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Special needs parenting

Having a child with special needs - either through disability or illness - can create huge strains for them, for you, your relationship and their siblings.

As parents you may feel you have no time for yourself. A child with special needs may resent or be worried about being different; and siblings may feel that you spend too much time on one person just because they are more 'difficult' than others in the rest of the family.

As you may have already discovered, there will not be an easy fix. However, bear in mind that equipping yourself with a few basic skills may help to make a difference.

Broad range of conditions

The term 'special needs' covers a wide variety of conditions and illnesses including autism, ADD/ ADHD, Down's syndrome and dyslexia, to name but a few.

One of the things worth considering is that 'special needs' will be a phrase you will hear over and over again and that it means different things to different people.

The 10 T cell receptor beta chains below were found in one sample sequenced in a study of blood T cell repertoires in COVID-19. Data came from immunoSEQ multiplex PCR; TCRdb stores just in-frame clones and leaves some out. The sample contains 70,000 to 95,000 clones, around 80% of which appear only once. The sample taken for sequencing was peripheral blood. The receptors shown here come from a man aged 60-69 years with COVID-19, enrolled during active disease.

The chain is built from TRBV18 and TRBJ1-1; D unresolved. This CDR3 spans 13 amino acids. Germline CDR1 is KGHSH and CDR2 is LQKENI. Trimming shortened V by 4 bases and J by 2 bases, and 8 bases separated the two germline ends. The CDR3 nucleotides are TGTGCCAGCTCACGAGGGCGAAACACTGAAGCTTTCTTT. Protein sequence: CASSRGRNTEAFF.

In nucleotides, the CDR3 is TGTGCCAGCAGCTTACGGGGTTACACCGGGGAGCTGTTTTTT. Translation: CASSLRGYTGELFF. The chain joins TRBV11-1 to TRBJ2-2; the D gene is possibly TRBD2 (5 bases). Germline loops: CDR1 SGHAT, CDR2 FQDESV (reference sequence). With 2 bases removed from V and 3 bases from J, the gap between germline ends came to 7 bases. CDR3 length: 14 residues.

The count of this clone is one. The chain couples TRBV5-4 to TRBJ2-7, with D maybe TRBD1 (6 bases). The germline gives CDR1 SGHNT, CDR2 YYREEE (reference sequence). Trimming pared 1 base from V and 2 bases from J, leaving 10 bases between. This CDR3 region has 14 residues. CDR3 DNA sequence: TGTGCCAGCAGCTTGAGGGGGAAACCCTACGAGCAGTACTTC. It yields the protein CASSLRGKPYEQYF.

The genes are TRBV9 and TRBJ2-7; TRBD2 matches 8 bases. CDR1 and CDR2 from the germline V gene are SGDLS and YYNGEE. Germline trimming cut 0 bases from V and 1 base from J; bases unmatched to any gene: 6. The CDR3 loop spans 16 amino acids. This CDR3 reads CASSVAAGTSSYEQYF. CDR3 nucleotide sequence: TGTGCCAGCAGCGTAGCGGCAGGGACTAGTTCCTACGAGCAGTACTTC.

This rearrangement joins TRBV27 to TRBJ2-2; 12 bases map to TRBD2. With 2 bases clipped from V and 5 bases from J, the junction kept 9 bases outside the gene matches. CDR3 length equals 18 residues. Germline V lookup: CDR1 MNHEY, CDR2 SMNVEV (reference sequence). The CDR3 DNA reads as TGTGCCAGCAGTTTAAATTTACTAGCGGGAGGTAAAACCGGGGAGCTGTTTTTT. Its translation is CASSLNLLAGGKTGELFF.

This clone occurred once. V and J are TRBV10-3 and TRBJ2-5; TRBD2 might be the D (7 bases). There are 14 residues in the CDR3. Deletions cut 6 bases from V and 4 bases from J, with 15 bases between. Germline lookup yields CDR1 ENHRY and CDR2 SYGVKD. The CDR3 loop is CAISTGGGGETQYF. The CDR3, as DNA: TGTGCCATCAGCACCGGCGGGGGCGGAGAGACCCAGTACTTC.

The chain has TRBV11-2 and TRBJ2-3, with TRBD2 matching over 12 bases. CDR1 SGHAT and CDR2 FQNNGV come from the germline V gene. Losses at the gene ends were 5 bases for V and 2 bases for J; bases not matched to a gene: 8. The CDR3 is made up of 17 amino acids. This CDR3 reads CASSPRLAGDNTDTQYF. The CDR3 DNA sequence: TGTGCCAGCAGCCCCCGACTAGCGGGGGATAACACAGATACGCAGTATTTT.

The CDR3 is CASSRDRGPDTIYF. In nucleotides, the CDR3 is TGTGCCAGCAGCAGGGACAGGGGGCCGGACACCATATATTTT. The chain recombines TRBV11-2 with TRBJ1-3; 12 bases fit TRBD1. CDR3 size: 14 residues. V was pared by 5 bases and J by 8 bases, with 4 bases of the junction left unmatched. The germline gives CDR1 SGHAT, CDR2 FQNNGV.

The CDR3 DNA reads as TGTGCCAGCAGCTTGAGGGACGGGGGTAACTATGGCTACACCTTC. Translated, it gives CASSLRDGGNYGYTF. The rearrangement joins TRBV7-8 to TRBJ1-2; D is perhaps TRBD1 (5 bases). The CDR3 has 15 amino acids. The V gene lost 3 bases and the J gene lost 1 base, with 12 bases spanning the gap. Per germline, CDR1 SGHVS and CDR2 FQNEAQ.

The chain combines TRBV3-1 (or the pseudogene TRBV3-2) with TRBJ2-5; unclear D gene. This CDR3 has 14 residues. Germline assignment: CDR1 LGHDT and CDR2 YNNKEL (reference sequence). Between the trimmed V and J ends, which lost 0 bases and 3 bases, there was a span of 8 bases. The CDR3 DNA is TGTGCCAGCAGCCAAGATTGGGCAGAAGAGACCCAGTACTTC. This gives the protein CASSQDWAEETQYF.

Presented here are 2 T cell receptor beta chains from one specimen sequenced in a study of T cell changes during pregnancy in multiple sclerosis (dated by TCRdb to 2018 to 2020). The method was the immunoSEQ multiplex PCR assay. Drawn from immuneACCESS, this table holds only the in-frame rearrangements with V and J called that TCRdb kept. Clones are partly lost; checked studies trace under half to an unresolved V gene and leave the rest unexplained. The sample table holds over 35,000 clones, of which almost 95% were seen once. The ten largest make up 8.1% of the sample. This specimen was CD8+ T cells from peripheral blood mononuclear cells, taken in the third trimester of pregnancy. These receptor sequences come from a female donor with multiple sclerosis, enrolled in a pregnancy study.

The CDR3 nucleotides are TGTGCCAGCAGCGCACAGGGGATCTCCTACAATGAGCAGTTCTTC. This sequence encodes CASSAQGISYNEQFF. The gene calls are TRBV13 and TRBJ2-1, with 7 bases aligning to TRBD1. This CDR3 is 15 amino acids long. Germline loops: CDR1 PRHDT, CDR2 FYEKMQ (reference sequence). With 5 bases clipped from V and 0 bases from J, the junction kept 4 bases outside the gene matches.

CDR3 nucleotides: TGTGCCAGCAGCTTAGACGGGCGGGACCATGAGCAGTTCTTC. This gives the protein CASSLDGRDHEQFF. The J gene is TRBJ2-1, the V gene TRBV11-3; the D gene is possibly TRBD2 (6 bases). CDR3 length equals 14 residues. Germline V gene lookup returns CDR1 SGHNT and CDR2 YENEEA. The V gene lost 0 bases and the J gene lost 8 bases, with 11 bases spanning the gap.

It may, for instance, refer to medical requirements, day-to-day help at school or occupational therapy. Be prepared to accept that while 'special needs' is meant to show that a child requires extra help to achieve things in life that others take more for granted, not everyone will view your situation in a positive light.

It may seem that every time you have faced up to and solved one problem, a new challenge lies ahead - often more complex and insurmountable than the one before.

There may be times when having a special needs child can seem the most difficult thing in the world and other times when they seem to have unique and rewarding gifts.

Self-esteem

As stressful as things may be for the whole of the family, your special needs child will also be experiencing similar stresses. Poor social skills, difficulty communicating, problems with motor skills and struggling with schoolwork can lower self-esteem when he compares himself with brothers, sisters and friends.

However hard as it is, try not to compare your child's achievements and development with their peers or others in the family.

Be prepared to lower your expectations but try not to always see your child through his or her condition.

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